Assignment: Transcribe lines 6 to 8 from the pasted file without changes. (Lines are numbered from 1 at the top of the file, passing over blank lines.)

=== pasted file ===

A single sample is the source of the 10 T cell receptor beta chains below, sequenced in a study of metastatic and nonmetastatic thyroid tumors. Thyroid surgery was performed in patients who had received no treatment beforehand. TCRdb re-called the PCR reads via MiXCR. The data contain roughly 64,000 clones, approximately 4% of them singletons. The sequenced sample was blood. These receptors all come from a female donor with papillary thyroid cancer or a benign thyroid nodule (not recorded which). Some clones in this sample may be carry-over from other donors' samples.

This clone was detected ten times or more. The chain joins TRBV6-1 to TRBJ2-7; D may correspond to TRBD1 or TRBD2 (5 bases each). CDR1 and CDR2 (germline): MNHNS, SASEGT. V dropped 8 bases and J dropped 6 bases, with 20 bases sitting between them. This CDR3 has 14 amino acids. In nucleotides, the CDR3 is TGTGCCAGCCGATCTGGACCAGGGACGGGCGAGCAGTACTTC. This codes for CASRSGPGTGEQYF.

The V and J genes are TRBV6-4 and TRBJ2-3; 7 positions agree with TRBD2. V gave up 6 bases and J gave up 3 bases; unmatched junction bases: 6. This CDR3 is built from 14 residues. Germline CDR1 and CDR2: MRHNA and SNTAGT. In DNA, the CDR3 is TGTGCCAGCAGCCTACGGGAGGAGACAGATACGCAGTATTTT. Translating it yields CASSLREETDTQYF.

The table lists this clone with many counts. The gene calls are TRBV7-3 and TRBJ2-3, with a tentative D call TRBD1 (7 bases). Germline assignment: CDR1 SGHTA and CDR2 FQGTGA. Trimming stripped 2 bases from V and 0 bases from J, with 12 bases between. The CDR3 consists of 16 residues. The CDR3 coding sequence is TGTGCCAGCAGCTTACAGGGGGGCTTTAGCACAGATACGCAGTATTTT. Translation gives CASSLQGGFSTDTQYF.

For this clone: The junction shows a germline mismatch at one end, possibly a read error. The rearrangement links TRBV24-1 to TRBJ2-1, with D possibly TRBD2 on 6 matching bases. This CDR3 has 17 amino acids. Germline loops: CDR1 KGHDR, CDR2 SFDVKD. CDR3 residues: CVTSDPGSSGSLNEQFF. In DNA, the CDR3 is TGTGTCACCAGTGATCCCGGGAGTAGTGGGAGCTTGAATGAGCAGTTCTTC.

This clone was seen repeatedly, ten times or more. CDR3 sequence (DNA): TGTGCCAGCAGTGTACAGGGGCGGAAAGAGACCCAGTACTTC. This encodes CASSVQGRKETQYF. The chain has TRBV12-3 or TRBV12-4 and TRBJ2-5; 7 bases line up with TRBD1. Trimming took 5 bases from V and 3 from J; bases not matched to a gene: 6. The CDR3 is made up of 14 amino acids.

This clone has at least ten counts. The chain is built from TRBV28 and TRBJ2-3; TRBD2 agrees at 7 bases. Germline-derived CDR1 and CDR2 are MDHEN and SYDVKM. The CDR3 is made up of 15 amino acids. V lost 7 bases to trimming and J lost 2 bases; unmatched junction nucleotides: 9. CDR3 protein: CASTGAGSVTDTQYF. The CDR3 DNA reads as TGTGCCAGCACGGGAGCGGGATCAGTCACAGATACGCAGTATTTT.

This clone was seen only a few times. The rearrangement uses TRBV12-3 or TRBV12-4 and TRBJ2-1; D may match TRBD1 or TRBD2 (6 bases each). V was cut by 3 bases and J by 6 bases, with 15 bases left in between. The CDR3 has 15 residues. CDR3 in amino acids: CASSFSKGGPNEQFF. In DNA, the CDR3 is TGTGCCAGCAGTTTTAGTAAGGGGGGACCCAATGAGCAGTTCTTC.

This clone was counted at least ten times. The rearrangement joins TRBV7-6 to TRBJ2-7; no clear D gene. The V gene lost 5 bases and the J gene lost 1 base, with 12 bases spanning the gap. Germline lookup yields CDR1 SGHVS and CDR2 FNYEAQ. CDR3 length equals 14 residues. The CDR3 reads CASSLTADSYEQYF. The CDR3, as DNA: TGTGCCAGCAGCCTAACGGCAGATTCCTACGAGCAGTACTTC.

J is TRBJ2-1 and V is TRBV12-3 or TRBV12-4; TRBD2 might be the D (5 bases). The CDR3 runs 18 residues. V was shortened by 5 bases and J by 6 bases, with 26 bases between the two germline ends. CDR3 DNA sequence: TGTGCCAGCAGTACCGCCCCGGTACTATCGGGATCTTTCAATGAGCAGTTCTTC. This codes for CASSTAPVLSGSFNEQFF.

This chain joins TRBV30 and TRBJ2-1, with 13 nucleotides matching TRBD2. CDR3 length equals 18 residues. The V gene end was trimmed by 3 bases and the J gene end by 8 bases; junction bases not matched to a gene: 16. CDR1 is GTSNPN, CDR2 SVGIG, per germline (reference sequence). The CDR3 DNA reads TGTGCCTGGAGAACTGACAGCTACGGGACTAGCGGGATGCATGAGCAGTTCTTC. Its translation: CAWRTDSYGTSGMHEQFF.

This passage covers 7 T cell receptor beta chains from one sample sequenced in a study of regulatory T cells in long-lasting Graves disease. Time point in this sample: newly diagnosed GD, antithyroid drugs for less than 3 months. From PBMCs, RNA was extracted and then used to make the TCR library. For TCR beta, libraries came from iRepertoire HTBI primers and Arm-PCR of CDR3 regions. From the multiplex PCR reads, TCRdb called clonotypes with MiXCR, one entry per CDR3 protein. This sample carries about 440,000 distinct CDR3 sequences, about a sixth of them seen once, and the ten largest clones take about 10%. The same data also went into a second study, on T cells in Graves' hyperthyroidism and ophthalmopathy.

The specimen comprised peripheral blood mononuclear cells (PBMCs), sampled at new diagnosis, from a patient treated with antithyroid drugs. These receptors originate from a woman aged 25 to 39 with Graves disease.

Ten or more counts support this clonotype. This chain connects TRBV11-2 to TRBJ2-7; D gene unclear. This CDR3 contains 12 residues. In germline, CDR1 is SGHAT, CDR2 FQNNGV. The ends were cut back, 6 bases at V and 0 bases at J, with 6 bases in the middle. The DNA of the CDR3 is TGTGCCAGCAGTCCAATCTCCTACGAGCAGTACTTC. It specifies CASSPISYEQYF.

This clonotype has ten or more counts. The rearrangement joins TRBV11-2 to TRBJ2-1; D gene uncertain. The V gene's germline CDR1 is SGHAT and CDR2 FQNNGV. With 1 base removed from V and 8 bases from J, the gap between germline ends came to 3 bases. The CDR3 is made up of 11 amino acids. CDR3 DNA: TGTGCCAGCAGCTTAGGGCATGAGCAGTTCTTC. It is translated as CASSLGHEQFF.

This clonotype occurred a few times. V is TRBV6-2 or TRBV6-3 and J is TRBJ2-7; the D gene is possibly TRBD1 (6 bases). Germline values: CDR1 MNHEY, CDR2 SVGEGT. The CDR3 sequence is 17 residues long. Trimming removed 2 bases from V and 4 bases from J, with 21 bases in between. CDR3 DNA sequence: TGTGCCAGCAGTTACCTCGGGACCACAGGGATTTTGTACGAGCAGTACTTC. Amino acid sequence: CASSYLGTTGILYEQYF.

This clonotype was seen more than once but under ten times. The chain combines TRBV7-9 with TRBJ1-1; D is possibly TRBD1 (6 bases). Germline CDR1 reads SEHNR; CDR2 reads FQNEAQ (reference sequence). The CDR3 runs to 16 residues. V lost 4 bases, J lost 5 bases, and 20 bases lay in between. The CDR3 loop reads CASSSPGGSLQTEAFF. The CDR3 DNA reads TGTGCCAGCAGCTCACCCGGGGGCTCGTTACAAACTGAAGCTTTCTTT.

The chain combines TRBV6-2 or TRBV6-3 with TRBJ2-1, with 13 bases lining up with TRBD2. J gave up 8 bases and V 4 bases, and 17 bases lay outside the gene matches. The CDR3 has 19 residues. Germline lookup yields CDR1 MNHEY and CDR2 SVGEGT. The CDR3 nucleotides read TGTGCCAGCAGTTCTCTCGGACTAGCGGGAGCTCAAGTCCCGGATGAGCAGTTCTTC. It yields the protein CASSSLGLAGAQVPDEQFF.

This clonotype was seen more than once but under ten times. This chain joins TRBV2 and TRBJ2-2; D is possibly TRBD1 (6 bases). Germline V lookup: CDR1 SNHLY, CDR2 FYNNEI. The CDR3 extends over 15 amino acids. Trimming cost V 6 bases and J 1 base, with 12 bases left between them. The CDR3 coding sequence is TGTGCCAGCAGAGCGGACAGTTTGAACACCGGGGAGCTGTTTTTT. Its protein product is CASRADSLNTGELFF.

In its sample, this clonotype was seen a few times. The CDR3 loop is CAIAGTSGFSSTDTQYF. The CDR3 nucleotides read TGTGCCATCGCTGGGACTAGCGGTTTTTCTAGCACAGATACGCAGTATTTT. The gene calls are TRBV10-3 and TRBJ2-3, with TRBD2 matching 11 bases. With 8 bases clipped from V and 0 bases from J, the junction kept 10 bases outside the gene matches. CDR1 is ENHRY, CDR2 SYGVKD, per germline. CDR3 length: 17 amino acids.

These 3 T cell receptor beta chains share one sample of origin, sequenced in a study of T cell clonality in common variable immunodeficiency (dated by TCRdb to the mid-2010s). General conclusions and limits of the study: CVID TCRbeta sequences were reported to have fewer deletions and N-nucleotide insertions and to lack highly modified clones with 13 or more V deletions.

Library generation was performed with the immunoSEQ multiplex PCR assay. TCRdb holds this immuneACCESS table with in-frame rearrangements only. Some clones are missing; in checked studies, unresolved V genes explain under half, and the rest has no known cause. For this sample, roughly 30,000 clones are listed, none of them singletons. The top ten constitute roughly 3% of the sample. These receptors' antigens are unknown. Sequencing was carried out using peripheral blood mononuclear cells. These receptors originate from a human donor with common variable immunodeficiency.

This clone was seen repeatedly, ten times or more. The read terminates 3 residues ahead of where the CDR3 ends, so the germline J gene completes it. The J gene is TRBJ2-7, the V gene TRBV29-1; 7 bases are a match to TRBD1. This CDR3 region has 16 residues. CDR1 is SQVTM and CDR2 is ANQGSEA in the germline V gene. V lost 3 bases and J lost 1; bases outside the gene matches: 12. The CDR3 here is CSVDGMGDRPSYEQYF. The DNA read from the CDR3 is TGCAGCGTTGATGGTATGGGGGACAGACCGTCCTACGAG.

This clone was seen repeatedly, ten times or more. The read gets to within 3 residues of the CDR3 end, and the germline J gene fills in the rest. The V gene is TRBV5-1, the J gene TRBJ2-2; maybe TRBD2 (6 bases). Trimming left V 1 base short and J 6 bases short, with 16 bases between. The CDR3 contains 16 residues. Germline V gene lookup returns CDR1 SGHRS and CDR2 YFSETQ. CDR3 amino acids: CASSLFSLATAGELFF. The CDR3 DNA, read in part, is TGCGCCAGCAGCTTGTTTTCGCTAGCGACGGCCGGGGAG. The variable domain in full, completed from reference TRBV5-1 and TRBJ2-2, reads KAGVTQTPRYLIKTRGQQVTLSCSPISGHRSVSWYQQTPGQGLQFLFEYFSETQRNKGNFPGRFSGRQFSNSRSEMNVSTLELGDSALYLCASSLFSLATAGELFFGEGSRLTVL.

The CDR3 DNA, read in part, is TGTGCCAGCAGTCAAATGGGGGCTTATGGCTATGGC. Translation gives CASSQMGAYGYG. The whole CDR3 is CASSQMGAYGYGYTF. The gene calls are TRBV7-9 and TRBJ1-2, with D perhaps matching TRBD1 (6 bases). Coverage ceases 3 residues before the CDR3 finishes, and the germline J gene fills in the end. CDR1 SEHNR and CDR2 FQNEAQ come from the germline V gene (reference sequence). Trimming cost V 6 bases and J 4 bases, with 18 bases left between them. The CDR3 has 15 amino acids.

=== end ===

This clone was seen repeatedly, ten times or more. CDR3 sequence (DNA): TGTGCCAGCAGTGTACAGGGGCGGAAAGAGACCCAGTACTTC. This encodes CASSVQGRKETQYF. The chain has TRBV12-3 or TRBV12-4 and TRBJ2-5; 7 bases line up with TRBD1. Trimming took 5 bases from V and 3 from J; bases not matched to a gene: 6. The CDR3 is made up of 14 amino acids.

This clone has at least ten counts. The chain is built from TRBV28 and TRBJ2-3; TRBD2 agrees at 7 bases. Germline-derived CDR1 and CDR2 are MDHEN and SYDVKM. The CDR3 is made up of 15 amino acids. V lost 7 bases to trimming and J lost 2 bases; unmatched junction nucleotides: 9. CDR3 protein: CASTGAGSVTDTQYF. The CDR3 DNA reads as TGTGCCAGCACGGGAGCGGGATCAGTCACAGATACGCAGTATTTT.

This clone was seen only a few times. The rearrangement uses TRBV12-3 or TRBV12-4 and TRBJ2-1; D may match TRBD1 or TRBD2 (6 bases each). V was cut by 3 bases and J by 6 bases, with 15 bases left in between. The CDR3 has 15 residues. CDR3 in amino acids: CASSFSKGGPNEQFF. In DNA, the CDR3 is TGTGCCAGCAGTTTTAGTAAGGGGGGACCCAATGAGCAGTTCTTC.